Since so much noise has been made about the UK's brand new love-it-or-loathe-it Digital Economy Act 2010, the IPKat thought he should say a few words about it. This Act, which received the Royal Assent on 8 April, implements some chunks of the Digital Britain report (see earlier posts here, here, here and here). The Act is 60 pages long, but most of it does not specifically concern intellectual property. Other areas tackled include public service broadcasting and content, network infrastructure, mobile spectrum and digital safety.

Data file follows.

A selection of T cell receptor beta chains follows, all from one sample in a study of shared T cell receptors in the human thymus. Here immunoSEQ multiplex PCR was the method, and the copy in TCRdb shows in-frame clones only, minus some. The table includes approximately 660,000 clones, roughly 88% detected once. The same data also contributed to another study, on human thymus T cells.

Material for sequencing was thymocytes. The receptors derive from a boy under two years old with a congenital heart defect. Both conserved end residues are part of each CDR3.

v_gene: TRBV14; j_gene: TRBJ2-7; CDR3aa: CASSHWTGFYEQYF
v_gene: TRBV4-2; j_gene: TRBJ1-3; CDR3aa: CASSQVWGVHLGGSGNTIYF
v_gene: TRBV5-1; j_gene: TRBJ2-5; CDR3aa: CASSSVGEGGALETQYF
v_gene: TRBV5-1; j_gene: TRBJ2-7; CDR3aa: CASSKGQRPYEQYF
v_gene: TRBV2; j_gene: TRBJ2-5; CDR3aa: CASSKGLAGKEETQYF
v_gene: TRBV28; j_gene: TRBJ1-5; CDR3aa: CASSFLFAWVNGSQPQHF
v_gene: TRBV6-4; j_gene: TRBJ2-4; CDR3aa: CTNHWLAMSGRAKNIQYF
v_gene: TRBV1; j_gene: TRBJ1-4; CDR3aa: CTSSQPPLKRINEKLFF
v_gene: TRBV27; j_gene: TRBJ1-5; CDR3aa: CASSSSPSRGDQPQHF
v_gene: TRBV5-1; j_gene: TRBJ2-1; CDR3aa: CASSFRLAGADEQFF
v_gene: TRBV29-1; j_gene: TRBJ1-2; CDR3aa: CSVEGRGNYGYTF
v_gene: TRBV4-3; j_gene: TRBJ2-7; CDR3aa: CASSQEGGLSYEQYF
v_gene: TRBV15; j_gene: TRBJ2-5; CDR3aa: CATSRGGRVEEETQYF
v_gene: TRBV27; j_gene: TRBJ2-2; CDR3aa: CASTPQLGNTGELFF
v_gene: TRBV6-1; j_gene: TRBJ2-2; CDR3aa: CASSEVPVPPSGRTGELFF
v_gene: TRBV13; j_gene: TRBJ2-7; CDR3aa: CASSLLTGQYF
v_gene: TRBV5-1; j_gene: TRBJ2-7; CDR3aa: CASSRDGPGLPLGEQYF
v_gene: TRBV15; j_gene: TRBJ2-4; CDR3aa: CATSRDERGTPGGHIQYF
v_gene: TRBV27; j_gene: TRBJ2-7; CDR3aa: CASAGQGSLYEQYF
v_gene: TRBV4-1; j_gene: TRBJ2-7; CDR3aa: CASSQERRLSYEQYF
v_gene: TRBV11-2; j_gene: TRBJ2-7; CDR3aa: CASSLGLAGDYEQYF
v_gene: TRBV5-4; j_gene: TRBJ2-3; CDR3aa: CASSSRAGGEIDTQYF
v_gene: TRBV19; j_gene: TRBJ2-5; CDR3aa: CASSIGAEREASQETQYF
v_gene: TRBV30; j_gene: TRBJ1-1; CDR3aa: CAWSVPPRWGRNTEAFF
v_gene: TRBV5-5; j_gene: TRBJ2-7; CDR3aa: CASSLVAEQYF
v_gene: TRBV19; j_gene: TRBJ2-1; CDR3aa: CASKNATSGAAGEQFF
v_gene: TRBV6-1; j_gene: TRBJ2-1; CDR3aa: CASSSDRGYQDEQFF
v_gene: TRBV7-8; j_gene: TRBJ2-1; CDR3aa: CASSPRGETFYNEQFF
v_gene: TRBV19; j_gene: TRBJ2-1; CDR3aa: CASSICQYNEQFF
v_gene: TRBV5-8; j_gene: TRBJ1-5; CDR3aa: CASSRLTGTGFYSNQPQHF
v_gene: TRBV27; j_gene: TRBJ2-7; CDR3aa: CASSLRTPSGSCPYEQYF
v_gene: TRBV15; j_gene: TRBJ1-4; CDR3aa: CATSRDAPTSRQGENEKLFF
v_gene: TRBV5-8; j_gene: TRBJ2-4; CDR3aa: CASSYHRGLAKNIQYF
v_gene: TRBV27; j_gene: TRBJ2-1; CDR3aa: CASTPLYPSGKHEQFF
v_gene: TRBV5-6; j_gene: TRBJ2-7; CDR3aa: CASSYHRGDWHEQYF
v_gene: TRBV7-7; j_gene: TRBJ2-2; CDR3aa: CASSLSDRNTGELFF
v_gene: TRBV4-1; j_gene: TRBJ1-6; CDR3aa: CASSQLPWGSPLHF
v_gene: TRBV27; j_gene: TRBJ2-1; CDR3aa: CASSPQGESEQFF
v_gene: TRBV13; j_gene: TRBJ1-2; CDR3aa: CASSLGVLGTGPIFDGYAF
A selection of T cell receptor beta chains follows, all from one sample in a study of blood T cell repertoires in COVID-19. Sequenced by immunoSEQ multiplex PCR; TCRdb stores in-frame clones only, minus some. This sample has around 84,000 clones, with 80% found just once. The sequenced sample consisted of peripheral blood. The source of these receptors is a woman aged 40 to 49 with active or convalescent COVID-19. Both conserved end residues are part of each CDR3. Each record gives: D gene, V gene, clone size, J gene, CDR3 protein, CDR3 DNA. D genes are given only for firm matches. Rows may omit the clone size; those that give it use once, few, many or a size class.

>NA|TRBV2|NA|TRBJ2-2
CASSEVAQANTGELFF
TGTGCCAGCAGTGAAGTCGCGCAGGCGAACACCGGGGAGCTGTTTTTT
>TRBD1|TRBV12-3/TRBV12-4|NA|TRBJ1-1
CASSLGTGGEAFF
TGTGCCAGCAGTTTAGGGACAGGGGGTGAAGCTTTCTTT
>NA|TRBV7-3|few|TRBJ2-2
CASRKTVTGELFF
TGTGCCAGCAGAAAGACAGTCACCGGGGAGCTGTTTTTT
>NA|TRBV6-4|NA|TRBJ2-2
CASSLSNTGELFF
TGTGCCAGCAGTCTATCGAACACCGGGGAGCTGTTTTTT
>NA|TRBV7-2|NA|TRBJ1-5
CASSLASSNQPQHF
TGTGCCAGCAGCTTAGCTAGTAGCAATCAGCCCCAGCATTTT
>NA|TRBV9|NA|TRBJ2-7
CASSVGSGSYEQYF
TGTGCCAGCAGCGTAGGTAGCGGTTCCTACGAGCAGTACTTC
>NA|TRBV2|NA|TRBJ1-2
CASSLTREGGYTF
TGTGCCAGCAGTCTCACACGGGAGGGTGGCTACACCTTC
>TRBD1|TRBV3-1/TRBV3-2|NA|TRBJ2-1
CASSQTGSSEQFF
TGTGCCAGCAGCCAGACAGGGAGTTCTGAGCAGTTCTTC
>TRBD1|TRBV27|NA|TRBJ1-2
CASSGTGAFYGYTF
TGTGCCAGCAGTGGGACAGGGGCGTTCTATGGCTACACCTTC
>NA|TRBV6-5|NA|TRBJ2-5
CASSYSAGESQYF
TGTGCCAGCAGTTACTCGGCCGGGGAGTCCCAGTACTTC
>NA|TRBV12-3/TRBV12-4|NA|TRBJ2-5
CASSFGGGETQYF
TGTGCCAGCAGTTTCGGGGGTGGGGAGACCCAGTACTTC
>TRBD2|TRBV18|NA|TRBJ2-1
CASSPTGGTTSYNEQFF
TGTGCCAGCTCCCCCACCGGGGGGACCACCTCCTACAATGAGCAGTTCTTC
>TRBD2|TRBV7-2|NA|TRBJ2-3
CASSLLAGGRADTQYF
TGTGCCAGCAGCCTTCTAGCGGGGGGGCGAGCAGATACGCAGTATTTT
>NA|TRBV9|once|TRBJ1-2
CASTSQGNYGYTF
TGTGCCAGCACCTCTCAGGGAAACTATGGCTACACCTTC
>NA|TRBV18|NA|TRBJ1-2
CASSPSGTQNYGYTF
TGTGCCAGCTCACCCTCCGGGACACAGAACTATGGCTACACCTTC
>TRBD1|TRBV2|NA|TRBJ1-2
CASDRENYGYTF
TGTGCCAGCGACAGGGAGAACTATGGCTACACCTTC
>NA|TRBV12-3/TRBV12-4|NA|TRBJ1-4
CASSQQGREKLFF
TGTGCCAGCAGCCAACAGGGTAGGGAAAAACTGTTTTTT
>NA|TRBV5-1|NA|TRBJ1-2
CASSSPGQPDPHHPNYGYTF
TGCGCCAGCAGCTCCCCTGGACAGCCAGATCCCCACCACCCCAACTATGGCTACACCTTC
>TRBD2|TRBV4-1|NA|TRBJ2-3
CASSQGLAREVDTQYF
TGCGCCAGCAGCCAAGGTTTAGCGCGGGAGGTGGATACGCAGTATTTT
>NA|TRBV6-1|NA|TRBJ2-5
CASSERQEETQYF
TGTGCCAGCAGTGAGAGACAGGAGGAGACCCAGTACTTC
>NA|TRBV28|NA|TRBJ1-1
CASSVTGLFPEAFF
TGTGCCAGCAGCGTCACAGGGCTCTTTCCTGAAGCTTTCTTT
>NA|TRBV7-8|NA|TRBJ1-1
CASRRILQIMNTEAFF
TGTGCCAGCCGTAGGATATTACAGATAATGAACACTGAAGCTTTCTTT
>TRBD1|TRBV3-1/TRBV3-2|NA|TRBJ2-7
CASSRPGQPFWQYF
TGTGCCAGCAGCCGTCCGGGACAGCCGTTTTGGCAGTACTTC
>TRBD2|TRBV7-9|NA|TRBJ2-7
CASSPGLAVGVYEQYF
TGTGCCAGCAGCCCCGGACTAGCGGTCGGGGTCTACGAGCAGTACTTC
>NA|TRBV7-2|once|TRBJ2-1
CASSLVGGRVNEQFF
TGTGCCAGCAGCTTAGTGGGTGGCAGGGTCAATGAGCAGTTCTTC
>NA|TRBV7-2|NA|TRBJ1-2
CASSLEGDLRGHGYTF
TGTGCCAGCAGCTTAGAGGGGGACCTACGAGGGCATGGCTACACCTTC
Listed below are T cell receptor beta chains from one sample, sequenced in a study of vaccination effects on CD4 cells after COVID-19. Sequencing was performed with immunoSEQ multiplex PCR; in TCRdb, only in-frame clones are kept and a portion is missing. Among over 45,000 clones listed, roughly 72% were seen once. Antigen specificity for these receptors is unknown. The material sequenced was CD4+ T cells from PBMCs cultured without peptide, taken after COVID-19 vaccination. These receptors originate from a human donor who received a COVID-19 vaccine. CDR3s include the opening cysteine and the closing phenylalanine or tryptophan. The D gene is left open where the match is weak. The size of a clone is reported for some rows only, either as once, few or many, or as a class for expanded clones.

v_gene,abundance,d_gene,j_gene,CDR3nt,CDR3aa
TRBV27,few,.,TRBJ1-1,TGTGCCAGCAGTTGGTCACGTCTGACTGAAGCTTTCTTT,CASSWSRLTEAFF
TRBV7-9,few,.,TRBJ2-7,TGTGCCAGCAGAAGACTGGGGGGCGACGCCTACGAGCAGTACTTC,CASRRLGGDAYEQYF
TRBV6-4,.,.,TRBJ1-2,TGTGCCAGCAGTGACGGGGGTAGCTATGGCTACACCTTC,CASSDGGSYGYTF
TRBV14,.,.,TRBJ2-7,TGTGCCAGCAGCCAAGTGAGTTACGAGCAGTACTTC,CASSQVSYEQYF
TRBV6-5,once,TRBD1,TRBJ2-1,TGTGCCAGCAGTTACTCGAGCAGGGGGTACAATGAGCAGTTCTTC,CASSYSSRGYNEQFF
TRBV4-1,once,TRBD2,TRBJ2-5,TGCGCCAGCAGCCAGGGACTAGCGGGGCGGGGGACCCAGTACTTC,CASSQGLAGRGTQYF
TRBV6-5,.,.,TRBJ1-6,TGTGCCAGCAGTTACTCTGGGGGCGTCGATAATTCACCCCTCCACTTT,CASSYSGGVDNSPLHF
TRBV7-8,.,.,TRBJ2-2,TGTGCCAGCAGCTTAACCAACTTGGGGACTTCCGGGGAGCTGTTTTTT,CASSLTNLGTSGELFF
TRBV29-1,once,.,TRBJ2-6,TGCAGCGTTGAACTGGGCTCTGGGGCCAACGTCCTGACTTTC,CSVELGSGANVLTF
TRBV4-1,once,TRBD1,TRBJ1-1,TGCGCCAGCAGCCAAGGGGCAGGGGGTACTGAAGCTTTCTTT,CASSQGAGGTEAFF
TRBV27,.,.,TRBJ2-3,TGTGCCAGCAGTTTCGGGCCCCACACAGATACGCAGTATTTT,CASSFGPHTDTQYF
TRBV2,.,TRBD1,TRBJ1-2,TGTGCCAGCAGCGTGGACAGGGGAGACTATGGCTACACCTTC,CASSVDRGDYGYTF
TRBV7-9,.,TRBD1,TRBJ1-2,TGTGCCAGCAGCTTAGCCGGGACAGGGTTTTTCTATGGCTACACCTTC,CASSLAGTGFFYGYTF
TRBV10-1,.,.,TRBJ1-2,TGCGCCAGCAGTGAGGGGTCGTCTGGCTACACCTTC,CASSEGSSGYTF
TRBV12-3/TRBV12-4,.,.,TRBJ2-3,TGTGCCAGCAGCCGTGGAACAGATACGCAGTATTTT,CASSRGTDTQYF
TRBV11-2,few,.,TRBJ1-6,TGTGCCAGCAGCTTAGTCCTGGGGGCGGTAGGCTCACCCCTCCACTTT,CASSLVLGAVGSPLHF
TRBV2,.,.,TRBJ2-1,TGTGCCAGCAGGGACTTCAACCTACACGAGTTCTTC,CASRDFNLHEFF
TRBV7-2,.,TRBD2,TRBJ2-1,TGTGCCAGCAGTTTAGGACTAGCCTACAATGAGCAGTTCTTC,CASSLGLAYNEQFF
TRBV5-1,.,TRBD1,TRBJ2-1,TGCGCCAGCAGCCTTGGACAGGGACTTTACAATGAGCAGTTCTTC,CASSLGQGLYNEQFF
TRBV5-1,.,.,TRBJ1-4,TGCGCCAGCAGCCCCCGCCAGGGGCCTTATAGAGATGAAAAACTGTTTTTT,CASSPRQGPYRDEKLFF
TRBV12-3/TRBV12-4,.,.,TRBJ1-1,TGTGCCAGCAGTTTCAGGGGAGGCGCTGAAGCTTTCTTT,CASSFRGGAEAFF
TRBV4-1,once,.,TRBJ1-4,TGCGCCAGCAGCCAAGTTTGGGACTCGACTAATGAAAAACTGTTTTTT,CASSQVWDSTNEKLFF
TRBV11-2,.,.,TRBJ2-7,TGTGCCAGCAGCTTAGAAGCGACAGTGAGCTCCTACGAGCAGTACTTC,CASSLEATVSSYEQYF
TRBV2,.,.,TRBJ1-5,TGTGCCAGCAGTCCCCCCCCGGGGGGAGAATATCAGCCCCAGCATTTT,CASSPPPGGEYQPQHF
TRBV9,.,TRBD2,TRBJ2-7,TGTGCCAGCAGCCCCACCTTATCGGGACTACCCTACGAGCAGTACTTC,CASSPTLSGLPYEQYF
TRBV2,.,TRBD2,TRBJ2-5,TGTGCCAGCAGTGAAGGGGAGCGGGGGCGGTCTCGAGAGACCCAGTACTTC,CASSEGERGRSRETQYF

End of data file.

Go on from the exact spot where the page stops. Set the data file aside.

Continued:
It's probably safe to say that this is not one of the best-loved pieces of British intellectual property legislation. It has been criticised, among other things, for going too far in pandering to the demands of the copyright lobby, for not going nearly far enough, for ducking the issue of orphan works, for being rushed through without proper thought and for being poorly organised and arranged. There is no embodiment of a "three strikes and you're out" policy, another exampled of "damned-if-you-do, damned-if-you-don't".